I couldn't think of a more peaceful place to turn a year's worth of writing and recipes into beautiful, artful images to fill the pages of the book. Behind the lens is Yunhee Kim, one of the most talented, masterful photographers I know. There we are, crouched in the even afternoon light that floods the barn floor as I style, and she shoots platefuls of my favorite foods. We're wrapping this half of the shoot tomorrow, and after I put up my feet and rest a wee bit, I'll be back with more. 


{date night} happy birthday dream guy

Recently, Andras and I revived our Friday night date night tradition, something hard to do once you find out how much fun it is to be three. I hired a babysitter, put on high heels and my favorite jeans and met him out on the town. We ordered beer and too much food an had a real, grown-up conversation, looking in each other's eyes. I was giddy.

And then the wild mushroom toast arrived. It was luscious, fragrant of every seductive savory note. Except the mushrooms looked suspiciously like button mushrooms. I like button mushrooms, but I was dreaming of something a little more exotic. I hesitated, and Andras saw that look in my eye.

"They shouldn't call it wild mushroom toast if they aren't using wild mushrooms," I said.

"It doesn't matter love, it's delicious." he said. Always one to defend, never to judge. "And besides, its not about the mushrooms. Tonight is about us."

And then he slipped out to the men's room.

When he got back, he noticed my sheepish look.

"What happened?"

"The waiter and I got in a friendly conversation about the mushrooms."

"You did? How did it go?"

"I just told him that button mushrooms aren't wild mushrooms. I couldn't help myself."

But it turns out it was so delicious we couldn't have stopped ourselves from eating it all even if the restaurant had advertised the dish as golden mushrooms. And, more importantly, I was eating it across the table from my dream guy, so who cares, really, what kind of mushrooms they were. Thats the thing Andras has always known, and I've had to learn.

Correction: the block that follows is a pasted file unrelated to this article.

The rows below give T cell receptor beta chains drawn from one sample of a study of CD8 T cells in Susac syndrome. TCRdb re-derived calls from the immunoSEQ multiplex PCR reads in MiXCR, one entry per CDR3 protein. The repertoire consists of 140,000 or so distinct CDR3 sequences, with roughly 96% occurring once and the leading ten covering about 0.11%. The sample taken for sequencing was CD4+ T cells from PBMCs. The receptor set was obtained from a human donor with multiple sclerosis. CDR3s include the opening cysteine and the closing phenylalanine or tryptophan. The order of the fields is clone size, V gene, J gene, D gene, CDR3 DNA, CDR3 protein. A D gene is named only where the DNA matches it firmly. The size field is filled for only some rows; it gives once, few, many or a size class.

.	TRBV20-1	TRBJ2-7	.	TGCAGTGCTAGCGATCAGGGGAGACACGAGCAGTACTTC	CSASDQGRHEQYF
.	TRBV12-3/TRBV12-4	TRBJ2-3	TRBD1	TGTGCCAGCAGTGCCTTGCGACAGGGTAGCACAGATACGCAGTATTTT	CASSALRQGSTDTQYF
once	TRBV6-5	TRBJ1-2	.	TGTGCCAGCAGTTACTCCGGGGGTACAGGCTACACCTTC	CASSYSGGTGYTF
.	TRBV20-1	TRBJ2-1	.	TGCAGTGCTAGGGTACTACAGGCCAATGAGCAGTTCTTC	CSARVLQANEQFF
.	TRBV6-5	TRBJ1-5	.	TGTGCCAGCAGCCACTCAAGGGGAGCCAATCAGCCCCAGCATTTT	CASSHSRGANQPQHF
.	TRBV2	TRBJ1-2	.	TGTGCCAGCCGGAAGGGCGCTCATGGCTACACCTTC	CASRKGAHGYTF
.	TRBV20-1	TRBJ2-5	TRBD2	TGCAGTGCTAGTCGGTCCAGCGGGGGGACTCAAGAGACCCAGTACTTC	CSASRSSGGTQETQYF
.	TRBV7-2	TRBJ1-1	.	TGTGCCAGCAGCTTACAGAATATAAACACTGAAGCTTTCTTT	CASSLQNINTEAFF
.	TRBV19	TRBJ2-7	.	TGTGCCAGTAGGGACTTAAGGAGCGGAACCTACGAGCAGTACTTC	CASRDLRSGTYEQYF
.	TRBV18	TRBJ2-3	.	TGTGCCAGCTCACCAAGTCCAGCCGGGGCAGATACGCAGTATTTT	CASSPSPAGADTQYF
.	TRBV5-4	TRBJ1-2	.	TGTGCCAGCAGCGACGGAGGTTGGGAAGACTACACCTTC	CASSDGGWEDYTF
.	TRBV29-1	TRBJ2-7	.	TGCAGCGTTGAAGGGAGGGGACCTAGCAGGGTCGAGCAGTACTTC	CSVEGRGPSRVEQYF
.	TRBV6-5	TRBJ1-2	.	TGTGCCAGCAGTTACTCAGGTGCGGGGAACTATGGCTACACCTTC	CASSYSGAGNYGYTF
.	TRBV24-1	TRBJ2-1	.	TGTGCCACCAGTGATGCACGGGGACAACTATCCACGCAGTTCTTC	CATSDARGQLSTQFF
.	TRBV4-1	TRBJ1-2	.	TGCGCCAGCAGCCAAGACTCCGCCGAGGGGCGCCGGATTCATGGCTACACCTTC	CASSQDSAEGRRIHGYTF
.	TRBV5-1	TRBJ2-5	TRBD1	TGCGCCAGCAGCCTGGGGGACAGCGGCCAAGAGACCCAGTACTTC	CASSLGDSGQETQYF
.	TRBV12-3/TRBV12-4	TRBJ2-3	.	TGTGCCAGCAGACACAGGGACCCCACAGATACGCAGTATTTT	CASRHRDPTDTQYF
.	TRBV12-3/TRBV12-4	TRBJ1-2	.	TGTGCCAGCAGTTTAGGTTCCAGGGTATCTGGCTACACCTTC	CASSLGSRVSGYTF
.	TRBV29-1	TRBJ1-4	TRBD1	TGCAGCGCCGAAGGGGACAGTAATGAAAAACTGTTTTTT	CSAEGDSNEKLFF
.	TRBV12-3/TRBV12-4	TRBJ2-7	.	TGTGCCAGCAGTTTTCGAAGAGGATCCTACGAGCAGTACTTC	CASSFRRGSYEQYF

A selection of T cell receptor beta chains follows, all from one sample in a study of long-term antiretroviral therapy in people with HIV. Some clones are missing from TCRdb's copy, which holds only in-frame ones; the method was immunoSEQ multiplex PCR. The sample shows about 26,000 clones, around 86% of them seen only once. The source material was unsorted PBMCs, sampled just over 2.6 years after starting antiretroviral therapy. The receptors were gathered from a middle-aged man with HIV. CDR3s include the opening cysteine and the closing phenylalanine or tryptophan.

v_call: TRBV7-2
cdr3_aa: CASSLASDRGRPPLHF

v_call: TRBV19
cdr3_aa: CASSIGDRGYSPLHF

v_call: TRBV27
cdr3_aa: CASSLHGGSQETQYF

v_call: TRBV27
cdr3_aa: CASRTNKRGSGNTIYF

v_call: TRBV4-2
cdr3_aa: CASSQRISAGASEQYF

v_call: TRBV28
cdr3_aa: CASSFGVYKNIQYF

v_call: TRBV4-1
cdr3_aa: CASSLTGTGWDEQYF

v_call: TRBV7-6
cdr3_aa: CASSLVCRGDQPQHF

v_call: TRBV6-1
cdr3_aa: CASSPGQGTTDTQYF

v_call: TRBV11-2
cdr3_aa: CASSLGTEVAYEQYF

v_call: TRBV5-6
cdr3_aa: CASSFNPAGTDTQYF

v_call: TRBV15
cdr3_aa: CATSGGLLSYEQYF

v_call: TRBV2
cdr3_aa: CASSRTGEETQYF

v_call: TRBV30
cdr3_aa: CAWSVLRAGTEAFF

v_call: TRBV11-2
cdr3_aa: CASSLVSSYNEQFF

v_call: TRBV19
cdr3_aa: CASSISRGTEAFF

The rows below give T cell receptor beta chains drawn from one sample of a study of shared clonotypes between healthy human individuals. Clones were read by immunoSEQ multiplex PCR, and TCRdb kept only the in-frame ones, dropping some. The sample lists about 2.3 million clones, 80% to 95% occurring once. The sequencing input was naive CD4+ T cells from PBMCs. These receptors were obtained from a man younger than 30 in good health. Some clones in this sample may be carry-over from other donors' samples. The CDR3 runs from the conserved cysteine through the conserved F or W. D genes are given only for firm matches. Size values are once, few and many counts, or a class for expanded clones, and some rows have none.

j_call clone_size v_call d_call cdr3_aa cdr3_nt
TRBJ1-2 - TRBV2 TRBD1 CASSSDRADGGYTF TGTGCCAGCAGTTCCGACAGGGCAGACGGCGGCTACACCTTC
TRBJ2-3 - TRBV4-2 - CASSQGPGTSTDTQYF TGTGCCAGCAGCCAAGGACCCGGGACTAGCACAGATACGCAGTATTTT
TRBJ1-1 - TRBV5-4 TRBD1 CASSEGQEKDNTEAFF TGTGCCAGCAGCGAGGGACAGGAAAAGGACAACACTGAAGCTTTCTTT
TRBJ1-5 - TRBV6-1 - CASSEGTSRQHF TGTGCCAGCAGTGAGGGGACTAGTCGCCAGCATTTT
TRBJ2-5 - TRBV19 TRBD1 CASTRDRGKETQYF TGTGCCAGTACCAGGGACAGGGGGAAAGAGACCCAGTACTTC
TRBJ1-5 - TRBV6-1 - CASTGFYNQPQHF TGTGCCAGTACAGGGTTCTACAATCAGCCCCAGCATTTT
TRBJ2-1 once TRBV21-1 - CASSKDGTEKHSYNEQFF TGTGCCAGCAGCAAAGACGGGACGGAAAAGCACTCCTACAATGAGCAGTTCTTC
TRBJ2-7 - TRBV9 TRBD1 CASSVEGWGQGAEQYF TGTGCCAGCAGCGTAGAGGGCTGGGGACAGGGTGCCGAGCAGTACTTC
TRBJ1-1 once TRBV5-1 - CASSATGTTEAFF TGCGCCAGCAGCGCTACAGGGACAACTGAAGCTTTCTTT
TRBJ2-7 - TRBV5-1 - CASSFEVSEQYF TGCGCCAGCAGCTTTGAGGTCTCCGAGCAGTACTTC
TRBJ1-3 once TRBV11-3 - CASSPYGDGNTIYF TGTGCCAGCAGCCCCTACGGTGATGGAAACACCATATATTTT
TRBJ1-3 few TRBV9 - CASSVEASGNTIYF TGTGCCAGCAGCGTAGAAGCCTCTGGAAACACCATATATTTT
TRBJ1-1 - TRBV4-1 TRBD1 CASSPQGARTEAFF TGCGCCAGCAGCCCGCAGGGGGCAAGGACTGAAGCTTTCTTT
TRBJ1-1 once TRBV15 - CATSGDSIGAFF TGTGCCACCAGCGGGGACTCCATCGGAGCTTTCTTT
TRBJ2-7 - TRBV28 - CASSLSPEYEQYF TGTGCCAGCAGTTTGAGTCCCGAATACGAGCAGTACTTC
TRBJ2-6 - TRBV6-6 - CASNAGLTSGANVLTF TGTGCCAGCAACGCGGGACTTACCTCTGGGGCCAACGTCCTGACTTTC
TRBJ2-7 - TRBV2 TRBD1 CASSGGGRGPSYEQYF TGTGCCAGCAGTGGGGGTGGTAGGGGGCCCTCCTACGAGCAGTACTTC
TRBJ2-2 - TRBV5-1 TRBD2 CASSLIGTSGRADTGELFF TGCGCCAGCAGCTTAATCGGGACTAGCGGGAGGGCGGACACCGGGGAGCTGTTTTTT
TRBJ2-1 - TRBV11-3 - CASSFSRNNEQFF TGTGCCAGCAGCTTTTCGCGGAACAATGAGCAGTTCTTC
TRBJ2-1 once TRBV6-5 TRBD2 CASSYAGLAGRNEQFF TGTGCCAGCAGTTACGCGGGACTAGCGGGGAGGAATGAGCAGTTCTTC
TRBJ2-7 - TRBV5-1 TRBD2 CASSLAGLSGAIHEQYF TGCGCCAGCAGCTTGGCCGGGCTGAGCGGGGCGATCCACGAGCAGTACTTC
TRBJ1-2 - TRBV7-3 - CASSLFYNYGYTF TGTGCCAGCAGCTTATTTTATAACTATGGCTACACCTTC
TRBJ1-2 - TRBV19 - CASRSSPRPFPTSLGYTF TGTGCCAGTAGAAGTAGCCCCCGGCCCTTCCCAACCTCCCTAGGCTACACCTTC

Today is Andras' birthday, and Greta and I are both taking him out on the town. And from my subway ride to meet them, I can't help but think how lucky I am to have the chance to love a man who doesn't care about the silly details, only the smart ones. A man who assumes the best of everyone, and especially me, even when I don't deserve it. I couldn't be more grateful for all the date nights we've had, and all the ones we haven't since we decided to share our lives with this little girl. And I couldn't be happier to be celebrating the day he was born.

Tonight, it would be just fine if our restaurant serves us button mushrooms, or premade pudding in plastic cups...Tonight is about this great man I love.

Happy birthday, baby.
My photo
New York City, United States
Sarah Copeland is a food and lifestyle expert, and the author of Feast: Generous Vegetarian Meals for Any Eater and Every Appetite, and The Newlywed Cookbook. She is the Food Director at Real Simple magazine, and has appeared in numerous national publications including Saveur, Health, Fitness, Shape, Martha Stewart Living and Food & Wine magazines. As a passionate gardener, Sarah's Edible Living philosophy aims to inspire good living through growing, cooking and enjoying delicious, irresistible whole foods. She thrives on homegrown veggies, stinky cheese and chocolate cake. Sarah lives in New York with her husband and their young daughter.